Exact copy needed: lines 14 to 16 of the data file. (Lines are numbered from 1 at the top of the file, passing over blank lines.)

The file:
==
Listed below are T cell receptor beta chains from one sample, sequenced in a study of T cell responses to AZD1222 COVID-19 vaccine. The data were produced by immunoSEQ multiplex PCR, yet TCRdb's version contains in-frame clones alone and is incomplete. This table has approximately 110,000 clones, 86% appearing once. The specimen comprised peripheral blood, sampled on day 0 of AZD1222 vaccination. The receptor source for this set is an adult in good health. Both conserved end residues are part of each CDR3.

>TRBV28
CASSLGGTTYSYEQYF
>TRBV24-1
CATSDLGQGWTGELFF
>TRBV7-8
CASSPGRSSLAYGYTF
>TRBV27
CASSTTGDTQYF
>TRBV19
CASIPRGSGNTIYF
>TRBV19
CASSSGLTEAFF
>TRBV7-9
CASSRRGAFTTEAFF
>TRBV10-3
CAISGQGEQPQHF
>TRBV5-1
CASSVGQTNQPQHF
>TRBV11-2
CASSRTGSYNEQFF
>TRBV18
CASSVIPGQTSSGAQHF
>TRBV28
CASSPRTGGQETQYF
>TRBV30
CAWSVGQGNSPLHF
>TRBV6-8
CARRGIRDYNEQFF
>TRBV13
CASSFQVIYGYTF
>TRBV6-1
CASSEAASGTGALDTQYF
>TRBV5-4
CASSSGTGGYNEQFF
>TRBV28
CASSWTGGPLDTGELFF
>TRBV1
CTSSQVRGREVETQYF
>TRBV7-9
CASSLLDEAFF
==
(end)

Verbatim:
>TRBV7-9
CASSRRGAFTTEAFF
>TRBV10-3